"The 1995-97 state budget, while not nearly what we had hoped for, does arguably permit us to save for the time being at least some of the targeted programs," Gerberding said. The UW received $693 million for the next two years, a 4.9 percent increase in operating funds.
In a nine-page letter to faculty about the program closures, Gerberding said of applied math and Slavic languages, "Their elimination is not in the long-term interests of the University. ... They should be spared."
On the other hand, Gerberding followed the recommendation of Acting Graduate School Dean Dale Johnson to close IES. "In making this decision I am not intending to de-emphasize environmental studies on this campus, either as a field of instruction or as an area of research. The University of Washington is a leader in such instruction and research and will continue to be."
Officially, students in the program never majored in "environmental studies." Rather they received a "general studies" degree administered through the Office of Undergraduate Education. Students in the program will be able to complete these degrees in a timely manner, the President said.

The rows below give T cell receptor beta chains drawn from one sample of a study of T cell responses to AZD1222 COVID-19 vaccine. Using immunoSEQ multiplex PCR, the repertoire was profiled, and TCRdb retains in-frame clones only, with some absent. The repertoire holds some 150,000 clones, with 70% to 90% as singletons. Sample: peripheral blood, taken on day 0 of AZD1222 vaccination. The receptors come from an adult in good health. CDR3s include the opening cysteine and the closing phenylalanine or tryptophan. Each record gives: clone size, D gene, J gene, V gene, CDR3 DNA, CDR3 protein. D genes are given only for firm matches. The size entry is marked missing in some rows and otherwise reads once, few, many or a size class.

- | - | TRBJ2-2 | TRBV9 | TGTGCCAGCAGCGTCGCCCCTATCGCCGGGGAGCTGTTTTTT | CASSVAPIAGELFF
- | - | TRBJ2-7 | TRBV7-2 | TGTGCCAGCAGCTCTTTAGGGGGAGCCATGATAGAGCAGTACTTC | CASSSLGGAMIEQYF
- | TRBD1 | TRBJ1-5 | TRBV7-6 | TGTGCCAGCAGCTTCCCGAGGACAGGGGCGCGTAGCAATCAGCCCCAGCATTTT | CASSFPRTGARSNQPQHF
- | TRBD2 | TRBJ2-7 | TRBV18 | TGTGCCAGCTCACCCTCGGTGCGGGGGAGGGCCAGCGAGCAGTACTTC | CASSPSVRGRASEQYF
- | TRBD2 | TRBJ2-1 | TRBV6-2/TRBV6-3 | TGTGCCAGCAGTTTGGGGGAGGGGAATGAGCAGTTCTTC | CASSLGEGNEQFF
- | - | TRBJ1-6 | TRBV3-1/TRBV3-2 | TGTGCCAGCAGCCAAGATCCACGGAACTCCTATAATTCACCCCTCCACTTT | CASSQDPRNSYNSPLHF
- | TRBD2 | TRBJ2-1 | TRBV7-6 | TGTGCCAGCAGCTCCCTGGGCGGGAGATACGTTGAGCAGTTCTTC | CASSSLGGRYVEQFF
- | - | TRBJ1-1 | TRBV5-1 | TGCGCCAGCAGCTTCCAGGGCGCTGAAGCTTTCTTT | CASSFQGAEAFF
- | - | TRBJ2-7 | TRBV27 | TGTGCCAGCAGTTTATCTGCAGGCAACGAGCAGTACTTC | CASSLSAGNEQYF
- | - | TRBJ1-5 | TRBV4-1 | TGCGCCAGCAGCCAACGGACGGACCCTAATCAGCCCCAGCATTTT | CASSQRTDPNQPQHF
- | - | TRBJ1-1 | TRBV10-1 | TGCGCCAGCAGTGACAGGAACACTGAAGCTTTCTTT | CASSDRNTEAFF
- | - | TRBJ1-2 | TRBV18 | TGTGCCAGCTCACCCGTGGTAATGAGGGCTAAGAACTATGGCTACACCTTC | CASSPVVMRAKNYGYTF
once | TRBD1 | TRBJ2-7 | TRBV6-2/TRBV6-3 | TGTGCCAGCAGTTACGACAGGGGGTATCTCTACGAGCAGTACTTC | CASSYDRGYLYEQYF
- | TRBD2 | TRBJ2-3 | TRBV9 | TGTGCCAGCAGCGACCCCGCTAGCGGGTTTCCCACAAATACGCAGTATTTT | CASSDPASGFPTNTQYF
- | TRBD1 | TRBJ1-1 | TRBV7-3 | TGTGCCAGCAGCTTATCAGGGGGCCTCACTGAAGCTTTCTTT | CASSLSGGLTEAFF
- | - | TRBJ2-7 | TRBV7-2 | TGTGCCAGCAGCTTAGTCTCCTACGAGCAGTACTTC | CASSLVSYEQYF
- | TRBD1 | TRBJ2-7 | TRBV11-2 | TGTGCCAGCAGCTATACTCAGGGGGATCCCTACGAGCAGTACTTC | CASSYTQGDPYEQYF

Gerberding will name a task force to study interdisciplinary environmental education at the UW. That panel will report to incoming President Richard McCormick this fall.
In his statement, Gerberding justified saving Slavic languages and literature by stating that it is "simply too important to the intellectual life of this University--including such outstanding elements as the Jackson School of International Studies."
Applied math, he added, "is universally regarded as a department of high quality, fulfilling important purposes for which it was established a little over a decade ago."
Both units, however, will have to absorb some cuts. Arts and Sciences Dean John Simpson and other officials currently are working on reduction plans.
In addition, the School of Communications will lose its programs in advertising, public relations and broadcast journalism, as was earlier determined by Simpson. Gerberding has suggested to incoming President McCormick that he should consider "the future location and administration location" of the communications school.
The cuts in communications and environmental studies will save about $2.6 million in 1995-97. Students currently majoring in the programs--about 410--can complete their degrees in a "timely manner."
Several other units are also facing reductions. Speech communications--once tagged for possible elimination--will lose some positions. Degree programs in systematic musicology and radiological sciences have already been cut. The UW has already closed some library branches, consolidated nursing programs, canceled a UW public service TV program and cut more than 40 support staff positions.
Since 1992 the UW has had to absorb cuts roughly equal to 10 percent of its state-funded budget.
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